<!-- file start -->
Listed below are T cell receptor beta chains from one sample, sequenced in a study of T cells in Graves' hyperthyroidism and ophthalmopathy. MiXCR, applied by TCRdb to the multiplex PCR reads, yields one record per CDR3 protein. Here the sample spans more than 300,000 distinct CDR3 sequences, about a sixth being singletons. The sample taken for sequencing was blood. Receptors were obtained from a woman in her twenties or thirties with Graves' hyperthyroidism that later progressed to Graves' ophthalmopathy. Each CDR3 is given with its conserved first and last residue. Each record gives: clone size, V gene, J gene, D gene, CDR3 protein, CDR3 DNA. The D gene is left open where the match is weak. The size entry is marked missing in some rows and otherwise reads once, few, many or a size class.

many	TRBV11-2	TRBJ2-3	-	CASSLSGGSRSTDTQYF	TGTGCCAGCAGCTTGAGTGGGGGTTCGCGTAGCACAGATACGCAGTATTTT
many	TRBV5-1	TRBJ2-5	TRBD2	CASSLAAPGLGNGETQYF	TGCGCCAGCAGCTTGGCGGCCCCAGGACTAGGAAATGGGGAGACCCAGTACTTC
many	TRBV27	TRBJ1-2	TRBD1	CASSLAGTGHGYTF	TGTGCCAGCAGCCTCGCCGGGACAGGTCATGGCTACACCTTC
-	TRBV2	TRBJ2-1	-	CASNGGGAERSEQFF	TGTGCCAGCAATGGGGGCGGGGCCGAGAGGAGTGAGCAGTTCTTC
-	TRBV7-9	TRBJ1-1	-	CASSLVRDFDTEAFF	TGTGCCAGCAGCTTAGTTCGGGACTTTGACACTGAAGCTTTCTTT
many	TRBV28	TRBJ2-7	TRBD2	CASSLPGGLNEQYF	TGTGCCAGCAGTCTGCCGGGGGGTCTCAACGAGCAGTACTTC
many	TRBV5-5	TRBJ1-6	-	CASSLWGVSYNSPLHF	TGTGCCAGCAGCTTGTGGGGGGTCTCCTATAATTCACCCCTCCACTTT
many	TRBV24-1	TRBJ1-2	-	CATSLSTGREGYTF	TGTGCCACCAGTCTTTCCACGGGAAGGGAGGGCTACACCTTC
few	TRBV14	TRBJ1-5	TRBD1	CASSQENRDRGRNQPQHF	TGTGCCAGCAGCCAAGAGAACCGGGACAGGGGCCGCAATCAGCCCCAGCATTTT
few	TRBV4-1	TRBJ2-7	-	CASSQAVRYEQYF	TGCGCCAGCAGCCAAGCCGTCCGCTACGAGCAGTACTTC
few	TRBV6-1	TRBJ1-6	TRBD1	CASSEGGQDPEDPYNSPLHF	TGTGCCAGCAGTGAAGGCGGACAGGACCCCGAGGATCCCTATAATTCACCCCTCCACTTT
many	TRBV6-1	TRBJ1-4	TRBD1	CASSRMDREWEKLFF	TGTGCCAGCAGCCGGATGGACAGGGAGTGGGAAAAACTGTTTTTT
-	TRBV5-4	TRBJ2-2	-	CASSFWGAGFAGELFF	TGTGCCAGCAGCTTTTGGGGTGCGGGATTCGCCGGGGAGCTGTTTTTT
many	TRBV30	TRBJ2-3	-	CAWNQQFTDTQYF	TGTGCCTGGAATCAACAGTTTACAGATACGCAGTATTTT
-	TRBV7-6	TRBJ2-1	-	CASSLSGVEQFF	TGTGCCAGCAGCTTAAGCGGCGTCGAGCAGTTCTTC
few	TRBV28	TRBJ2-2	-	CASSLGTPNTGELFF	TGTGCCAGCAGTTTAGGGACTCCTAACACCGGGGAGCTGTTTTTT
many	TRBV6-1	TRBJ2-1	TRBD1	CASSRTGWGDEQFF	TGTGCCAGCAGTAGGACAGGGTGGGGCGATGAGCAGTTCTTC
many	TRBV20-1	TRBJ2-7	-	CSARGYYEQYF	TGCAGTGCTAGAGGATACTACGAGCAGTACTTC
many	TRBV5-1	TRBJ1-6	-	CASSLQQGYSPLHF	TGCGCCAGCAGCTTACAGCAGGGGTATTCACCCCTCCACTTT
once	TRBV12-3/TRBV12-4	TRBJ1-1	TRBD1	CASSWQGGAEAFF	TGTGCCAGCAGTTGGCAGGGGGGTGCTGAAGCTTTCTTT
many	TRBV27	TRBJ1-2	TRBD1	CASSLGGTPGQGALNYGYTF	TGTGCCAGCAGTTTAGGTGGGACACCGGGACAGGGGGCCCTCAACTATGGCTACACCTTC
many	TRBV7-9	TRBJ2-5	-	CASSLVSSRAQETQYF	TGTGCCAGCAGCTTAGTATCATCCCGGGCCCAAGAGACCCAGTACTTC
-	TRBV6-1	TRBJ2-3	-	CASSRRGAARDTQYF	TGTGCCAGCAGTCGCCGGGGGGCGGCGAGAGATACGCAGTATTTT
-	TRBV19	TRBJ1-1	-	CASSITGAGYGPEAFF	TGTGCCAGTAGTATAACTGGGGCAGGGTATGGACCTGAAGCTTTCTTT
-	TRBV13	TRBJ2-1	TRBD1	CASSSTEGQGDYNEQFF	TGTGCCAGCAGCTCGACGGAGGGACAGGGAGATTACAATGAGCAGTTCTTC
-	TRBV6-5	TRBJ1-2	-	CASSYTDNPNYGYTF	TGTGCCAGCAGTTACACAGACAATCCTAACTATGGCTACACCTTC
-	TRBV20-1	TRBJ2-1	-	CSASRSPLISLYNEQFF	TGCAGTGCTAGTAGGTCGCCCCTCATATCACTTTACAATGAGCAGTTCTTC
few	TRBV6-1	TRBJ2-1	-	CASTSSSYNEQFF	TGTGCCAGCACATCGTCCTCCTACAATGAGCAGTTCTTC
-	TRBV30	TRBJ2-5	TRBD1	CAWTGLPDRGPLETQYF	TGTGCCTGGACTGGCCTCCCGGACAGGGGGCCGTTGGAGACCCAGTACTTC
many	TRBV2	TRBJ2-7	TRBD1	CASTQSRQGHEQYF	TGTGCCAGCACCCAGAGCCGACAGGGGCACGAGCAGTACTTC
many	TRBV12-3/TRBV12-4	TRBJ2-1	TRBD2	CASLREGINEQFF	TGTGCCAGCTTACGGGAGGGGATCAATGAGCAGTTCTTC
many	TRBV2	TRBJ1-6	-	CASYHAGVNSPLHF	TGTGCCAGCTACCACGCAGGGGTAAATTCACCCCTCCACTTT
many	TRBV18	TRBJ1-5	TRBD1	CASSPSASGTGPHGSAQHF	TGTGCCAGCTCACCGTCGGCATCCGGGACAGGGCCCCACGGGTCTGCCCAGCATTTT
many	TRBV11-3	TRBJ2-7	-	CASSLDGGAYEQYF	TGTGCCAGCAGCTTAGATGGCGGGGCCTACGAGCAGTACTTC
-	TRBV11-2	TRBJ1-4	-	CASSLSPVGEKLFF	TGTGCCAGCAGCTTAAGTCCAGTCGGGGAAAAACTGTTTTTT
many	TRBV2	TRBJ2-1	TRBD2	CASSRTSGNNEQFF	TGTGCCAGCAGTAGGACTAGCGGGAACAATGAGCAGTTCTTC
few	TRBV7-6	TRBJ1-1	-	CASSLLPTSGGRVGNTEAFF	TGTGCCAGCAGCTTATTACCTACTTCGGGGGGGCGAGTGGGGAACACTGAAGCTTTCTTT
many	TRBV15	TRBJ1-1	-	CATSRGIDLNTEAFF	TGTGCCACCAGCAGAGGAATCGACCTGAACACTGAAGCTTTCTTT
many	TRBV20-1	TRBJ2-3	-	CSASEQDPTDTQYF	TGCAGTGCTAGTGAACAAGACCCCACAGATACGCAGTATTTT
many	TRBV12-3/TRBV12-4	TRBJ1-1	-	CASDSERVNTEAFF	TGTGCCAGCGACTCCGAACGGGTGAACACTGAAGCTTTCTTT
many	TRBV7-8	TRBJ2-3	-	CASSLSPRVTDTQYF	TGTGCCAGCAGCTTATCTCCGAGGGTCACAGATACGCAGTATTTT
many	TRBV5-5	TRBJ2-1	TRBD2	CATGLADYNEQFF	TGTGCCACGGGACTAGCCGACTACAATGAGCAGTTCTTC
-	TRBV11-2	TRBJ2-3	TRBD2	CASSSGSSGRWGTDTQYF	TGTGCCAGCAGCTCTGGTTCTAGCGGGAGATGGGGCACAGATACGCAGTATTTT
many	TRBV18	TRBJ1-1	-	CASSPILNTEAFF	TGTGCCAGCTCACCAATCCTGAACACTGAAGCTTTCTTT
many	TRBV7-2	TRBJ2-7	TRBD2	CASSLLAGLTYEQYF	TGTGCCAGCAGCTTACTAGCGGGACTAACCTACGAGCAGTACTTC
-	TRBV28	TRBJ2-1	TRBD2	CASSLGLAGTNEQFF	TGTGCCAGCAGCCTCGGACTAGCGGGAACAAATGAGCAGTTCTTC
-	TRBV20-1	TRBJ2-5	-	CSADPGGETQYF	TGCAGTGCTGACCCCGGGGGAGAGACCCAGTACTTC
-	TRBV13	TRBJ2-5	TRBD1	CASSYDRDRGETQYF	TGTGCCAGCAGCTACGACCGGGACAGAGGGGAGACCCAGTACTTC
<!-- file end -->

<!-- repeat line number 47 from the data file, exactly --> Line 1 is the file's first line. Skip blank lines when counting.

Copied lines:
-	TRBV28	TRBJ2-1	TRBD2	CASSLGLAGTNEQFF	TGTGCCAGCAGCCTCGGACTAGCGGGAACAAATGAGCAGTTCTTC